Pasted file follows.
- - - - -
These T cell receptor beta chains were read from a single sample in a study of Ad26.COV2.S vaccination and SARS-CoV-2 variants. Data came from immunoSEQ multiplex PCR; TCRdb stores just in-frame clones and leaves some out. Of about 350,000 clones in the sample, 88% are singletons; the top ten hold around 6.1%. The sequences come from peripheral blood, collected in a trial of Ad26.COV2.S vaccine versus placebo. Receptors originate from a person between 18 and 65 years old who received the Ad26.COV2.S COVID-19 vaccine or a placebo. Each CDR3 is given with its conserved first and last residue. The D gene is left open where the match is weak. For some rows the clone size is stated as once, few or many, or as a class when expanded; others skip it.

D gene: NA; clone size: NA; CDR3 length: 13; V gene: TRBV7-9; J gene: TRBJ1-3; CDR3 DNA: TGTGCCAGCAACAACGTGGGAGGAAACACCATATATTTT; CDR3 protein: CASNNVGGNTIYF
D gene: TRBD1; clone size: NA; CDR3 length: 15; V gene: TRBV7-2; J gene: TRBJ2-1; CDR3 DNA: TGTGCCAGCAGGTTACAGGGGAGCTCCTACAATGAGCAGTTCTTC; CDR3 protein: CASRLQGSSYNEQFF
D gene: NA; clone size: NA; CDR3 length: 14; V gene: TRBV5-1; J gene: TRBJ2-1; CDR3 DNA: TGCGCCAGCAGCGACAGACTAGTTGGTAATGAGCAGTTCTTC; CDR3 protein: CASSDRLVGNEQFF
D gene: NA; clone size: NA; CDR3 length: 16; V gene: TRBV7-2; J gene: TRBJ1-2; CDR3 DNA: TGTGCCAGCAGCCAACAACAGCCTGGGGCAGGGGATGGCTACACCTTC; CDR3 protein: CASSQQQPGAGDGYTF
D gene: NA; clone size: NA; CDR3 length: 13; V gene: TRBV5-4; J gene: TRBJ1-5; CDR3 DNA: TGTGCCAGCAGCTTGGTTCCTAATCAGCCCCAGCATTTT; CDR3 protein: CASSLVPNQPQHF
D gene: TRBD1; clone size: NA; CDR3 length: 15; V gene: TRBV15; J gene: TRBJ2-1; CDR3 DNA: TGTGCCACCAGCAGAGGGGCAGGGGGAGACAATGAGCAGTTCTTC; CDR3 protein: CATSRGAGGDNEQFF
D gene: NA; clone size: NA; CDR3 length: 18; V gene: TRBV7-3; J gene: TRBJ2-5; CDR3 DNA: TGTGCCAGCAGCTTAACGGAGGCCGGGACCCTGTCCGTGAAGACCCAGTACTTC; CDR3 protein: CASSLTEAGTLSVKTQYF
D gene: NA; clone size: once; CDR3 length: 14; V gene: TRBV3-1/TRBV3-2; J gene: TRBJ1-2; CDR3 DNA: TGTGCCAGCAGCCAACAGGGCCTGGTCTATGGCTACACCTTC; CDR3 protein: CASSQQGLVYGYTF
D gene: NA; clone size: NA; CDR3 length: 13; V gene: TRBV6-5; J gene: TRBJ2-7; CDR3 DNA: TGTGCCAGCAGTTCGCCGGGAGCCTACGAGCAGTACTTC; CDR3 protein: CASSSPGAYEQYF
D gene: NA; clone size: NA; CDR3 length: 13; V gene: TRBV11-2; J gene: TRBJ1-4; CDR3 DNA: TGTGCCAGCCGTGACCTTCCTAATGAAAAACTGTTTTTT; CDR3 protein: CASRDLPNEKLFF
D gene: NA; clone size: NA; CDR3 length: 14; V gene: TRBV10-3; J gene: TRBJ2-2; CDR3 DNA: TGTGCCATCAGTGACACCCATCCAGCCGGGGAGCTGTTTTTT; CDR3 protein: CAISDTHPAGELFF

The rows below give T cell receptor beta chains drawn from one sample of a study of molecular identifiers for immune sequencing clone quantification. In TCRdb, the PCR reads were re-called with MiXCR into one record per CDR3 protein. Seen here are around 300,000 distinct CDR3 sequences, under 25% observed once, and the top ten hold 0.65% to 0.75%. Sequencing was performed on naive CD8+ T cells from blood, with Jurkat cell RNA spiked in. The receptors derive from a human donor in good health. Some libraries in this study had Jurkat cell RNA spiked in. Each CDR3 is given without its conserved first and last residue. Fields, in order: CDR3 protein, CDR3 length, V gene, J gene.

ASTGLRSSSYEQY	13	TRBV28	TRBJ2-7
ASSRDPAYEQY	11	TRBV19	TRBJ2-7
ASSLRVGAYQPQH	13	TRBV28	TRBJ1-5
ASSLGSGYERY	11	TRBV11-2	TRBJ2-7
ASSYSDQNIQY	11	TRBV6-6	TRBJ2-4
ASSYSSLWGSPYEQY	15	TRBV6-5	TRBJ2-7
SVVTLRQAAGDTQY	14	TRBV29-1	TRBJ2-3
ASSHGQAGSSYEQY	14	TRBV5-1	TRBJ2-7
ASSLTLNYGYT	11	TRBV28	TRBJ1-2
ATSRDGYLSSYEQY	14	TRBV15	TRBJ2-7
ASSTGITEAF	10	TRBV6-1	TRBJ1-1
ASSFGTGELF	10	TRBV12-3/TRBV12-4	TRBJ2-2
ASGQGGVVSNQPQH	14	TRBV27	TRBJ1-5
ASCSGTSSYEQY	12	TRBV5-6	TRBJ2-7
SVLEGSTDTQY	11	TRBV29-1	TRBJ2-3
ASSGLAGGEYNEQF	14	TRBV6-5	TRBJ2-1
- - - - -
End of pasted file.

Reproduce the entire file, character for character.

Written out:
These T cell receptor beta chains were read from a single sample in a study of Ad26.COV2.S vaccination and SARS-CoV-2 variants. Data came from immunoSEQ multiplex PCR; TCRdb stores just in-frame clones and leaves some out. Of about 350,000 clones in the sample, 88% are singletons; the top ten hold around 6.1%. The sequences come from peripheral blood, collected in a trial of Ad26.COV2.S vaccine versus placebo. Receptors originate from a person between 18 and 65 years old who received the Ad26.COV2.S COVID-19 vaccine or a placebo. Each CDR3 is given with its conserved first and last residue. The D gene is left open where the match is weak. For some rows the clone size is stated as once, few or many, or as a class when expanded; others skip it.

D gene: NA; clone size: NA; CDR3 length: 13; V gene: TRBV7-9; J gene: TRBJ1-3; CDR3 DNA: TGTGCCAGCAACAACGTGGGAGGAAACACCATATATTTT; CDR3 protein: CASNNVGGNTIYF
D gene: TRBD1; clone size: NA; CDR3 length: 15; V gene: TRBV7-2; J gene: TRBJ2-1; CDR3 DNA: TGTGCCAGCAGGTTACAGGGGAGCTCCTACAATGAGCAGTTCTTC; CDR3 protein: CASRLQGSSYNEQFF
D gene: NA; clone size: NA; CDR3 length: 14; V gene: TRBV5-1; J gene: TRBJ2-1; CDR3 DNA: TGCGCCAGCAGCGACAGACTAGTTGGTAATGAGCAGTTCTTC; CDR3 protein: CASSDRLVGNEQFF
D gene: NA; clone size: NA; CDR3 length: 16; V gene: TRBV7-2; J gene: TRBJ1-2; CDR3 DNA: TGTGCCAGCAGCCAACAACAGCCTGGGGCAGGGGATGGCTACACCTTC; CDR3 protein: CASSQQQPGAGDGYTF
D gene: NA; clone size: NA; CDR3 length: 13; V gene: TRBV5-4; J gene: TRBJ1-5; CDR3 DNA: TGTGCCAGCAGCTTGGTTCCTAATCAGCCCCAGCATTTT; CDR3 protein: CASSLVPNQPQHF
D gene: TRBD1; clone size: NA; CDR3 length: 15; V gene: TRBV15; J gene: TRBJ2-1; CDR3 DNA: TGTGCCACCAGCAGAGGGGCAGGGGGAGACAATGAGCAGTTCTTC; CDR3 protein: CATSRGAGGDNEQFF
D gene: NA; clone size: NA; CDR3 length: 18; V gene: TRBV7-3; J gene: TRBJ2-5; CDR3 DNA: TGTGCCAGCAGCTTAACGGAGGCCGGGACCCTGTCCGTGAAGACCCAGTACTTC; CDR3 protein: CASSLTEAGTLSVKTQYF
D gene: NA; clone size: once; CDR3 length: 14; V gene: TRBV3-1/TRBV3-2; J gene: TRBJ1-2; CDR3 DNA: TGTGCCAGCAGCCAACAGGGCCTGGTCTATGGCTACACCTTC; CDR3 protein: CASSQQGLVYGYTF
D gene: NA; clone size: NA; CDR3 length: 13; V gene: TRBV6-5; J gene: TRBJ2-7; CDR3 DNA: TGTGCCAGCAGTTCGCCGGGAGCCTACGAGCAGTACTTC; CDR3 protein: CASSSPGAYEQYF
D gene: NA; clone size: NA; CDR3 length: 13; V gene: TRBV11-2; J gene: TRBJ1-4; CDR3 DNA: TGTGCCAGCCGTGACCTTCCTAATGAAAAACTGTTTTTT; CDR3 protein: CASRDLPNEKLFF
D gene: NA; clone size: NA; CDR3 length: 14; V gene: TRBV10-3; J gene: TRBJ2-2; CDR3 DNA: TGTGCCATCAGTGACACCCATCCAGCCGGGGAGCTGTTTTTT; CDR3 protein: CAISDTHPAGELFF

The rows below give T cell receptor beta chains drawn from one sample of a study of molecular identifiers for immune sequencing clone quantification. In TCRdb, the PCR reads were re-called with MiXCR into one record per CDR3 protein. Seen here are around 300,000 distinct CDR3 sequences, under 25% observed once, and the top ten hold 0.65% to 0.75%. Sequencing was performed on naive CD8+ T cells from blood, with Jurkat cell RNA spiked in. The receptors derive from a human donor in good health. Some libraries in this study had Jurkat cell RNA spiked in. Each CDR3 is given without its conserved first and last residue. Fields, in order: CDR3 protein, CDR3 length, V gene, J gene.

ASTGLRSSSYEQY	13	TRBV28	TRBJ2-7
ASSRDPAYEQY	11	TRBV19	TRBJ2-7
ASSLRVGAYQPQH	13	TRBV28	TRBJ1-5
ASSLGSGYERY	11	TRBV11-2	TRBJ2-7
ASSYSDQNIQY	11	TRBV6-6	TRBJ2-4
ASSYSSLWGSPYEQY	15	TRBV6-5	TRBJ2-7
SVVTLRQAAGDTQY	14	TRBV29-1	TRBJ2-3
ASSHGQAGSSYEQY	14	TRBV5-1	TRBJ2-7
ASSLTLNYGYT	11	TRBV28	TRBJ1-2
ATSRDGYLSSYEQY	14	TRBV15	TRBJ2-7
ASSTGITEAF	10	TRBV6-1	TRBJ1-1
ASSFGTGELF	10	TRBV12-3/TRBV12-4	TRBJ2-2
ASGQGGVVSNQPQH	14	TRBV27	TRBJ1-5
ASCSGTSSYEQY	12	TRBV5-6	TRBJ2-7
SVLEGSTDTQY	11	TRBV29-1	TRBJ2-3
ASSGLAGGEYNEQF	14	TRBV6-5	TRBJ2-1